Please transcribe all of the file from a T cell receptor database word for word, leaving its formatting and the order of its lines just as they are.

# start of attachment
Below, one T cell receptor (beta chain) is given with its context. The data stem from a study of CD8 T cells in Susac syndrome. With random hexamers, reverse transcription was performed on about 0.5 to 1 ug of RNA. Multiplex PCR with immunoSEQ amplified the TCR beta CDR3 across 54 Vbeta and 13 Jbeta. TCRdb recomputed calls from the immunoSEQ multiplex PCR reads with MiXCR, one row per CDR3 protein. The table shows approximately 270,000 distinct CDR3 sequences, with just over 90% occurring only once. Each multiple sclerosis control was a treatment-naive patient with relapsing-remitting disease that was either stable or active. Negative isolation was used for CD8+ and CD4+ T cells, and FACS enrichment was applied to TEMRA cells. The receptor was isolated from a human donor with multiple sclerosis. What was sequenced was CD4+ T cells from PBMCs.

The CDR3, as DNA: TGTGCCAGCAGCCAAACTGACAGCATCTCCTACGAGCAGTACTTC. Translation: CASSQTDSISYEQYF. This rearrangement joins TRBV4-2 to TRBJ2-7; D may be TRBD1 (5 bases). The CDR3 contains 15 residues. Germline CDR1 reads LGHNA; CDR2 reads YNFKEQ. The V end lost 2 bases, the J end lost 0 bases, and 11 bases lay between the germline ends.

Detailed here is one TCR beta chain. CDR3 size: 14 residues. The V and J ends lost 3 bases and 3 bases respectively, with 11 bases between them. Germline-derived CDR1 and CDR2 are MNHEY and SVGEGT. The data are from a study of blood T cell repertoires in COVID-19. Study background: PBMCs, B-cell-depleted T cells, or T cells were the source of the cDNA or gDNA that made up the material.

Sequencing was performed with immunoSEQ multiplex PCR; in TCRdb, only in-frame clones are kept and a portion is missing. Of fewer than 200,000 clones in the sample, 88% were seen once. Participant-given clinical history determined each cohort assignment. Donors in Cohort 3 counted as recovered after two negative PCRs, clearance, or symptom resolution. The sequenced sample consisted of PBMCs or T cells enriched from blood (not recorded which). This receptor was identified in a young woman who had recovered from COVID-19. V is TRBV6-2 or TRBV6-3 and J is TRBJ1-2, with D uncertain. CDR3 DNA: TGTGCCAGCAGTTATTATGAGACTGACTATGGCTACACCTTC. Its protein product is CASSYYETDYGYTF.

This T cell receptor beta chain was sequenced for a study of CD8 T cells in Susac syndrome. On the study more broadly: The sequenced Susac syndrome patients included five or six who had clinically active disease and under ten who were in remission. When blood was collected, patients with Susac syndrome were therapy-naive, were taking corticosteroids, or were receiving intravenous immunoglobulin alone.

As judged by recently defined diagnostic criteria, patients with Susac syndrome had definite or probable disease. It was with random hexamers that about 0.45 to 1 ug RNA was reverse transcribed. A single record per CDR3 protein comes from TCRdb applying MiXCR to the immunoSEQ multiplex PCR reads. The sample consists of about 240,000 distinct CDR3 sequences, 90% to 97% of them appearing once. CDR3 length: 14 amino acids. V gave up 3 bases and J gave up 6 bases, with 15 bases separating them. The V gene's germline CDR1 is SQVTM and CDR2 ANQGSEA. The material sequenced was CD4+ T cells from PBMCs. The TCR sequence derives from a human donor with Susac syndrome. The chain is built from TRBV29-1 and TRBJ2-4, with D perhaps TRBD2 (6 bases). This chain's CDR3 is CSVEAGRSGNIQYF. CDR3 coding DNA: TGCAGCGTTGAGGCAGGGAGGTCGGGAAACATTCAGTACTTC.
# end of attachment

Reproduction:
Below, one T cell receptor (beta chain) is given with its context. The data stem from a study of CD8 T cells in Susac syndrome. With random hexamers, reverse transcription was performed on about 0.5 to 1 ug of RNA. Multiplex PCR with immunoSEQ amplified the TCR beta CDR3 across 54 Vbeta and 13 Jbeta. TCRdb recomputed calls from the immunoSEQ multiplex PCR reads with MiXCR, one row per CDR3 protein. The table shows approximately 270,000 distinct CDR3 sequences, with just over 90% occurring only once. Each multiple sclerosis control was a treatment-naive patient with relapsing-remitting disease that was either stable or active. Negative isolation was used for CD8+ and CD4+ T cells, and FACS enrichment was applied to TEMRA cells. The receptor was isolated from a human donor with multiple sclerosis. What was sequenced was CD4+ T cells from PBMCs.

The CDR3, as DNA: TGTGCCAGCAGCCAAACTGACAGCATCTCCTACGAGCAGTACTTC. Translation: CASSQTDSISYEQYF. This rearrangement joins TRBV4-2 to TRBJ2-7; D may be TRBD1 (5 bases). The CDR3 contains 15 residues. Germline CDR1 reads LGHNA; CDR2 reads YNFKEQ. The V end lost 2 bases, the J end lost 0 bases, and 11 bases lay between the germline ends.

Detailed here is one TCR beta chain. CDR3 size: 14 residues. The V and J ends lost 3 bases and 3 bases respectively, with 11 bases between them. Germline-derived CDR1 and CDR2 are MNHEY and SVGEGT. The data are from a study of blood T cell repertoires in COVID-19. Study background: PBMCs, B-cell-depleted T cells, or T cells were the source of the cDNA or gDNA that made up the material.

Sequencing was performed with immunoSEQ multiplex PCR; in TCRdb, only in-frame clones are kept and a portion is missing. Of fewer than 200,000 clones in the sample, 88% were seen once. Participant-given clinical history determined each cohort assignment. Donors in Cohort 3 counted as recovered after two negative PCRs, clearance, or symptom resolution. The sequenced sample consisted of PBMCs or T cells enriched from blood (not recorded which). This receptor was identified in a young woman who had recovered from COVID-19. V is TRBV6-2 or TRBV6-3 and J is TRBJ1-2, with D uncertain. CDR3 DNA: TGTGCCAGCAGTTATTATGAGACTGACTATGGCTACACCTTC. Its protein product is CASSYYETDYGYTF.

This T cell receptor beta chain was sequenced for a study of CD8 T cells in Susac syndrome. On the study more broadly: The sequenced Susac syndrome patients included five or six who had clinically active disease and under ten who were in remission. When blood was collected, patients with Susac syndrome were therapy-naive, were taking corticosteroids, or were receiving intravenous immunoglobulin alone.

As judged by recently defined diagnostic criteria, patients with Susac syndrome had definite or probable disease. It was with random hexamers that about 0.45 to 1 ug RNA was reverse transcribed. A single record per CDR3 protein comes from TCRdb applying MiXCR to the immunoSEQ multiplex PCR reads. The sample consists of about 240,000 distinct CDR3 sequences, 90% to 97% of them appearing once. CDR3 length: 14 amino acids. V gave up 3 bases and J gave up 6 bases, with 15 bases separating them. The V gene's germline CDR1 is SQVTM and CDR2 ANQGSEA. The material sequenced was CD4+ T cells from PBMCs. The TCR sequence derives from a human donor with Susac syndrome. The chain is built from TRBV29-1 and TRBJ2-4, with D perhaps TRBD2 (6 bases). This chain's CDR3 is CSVEAGRSGNIQYF. CDR3 coding DNA: TGCAGCGTTGAGGCAGGGAGGTCGGGAAACATTCAGTACTTC.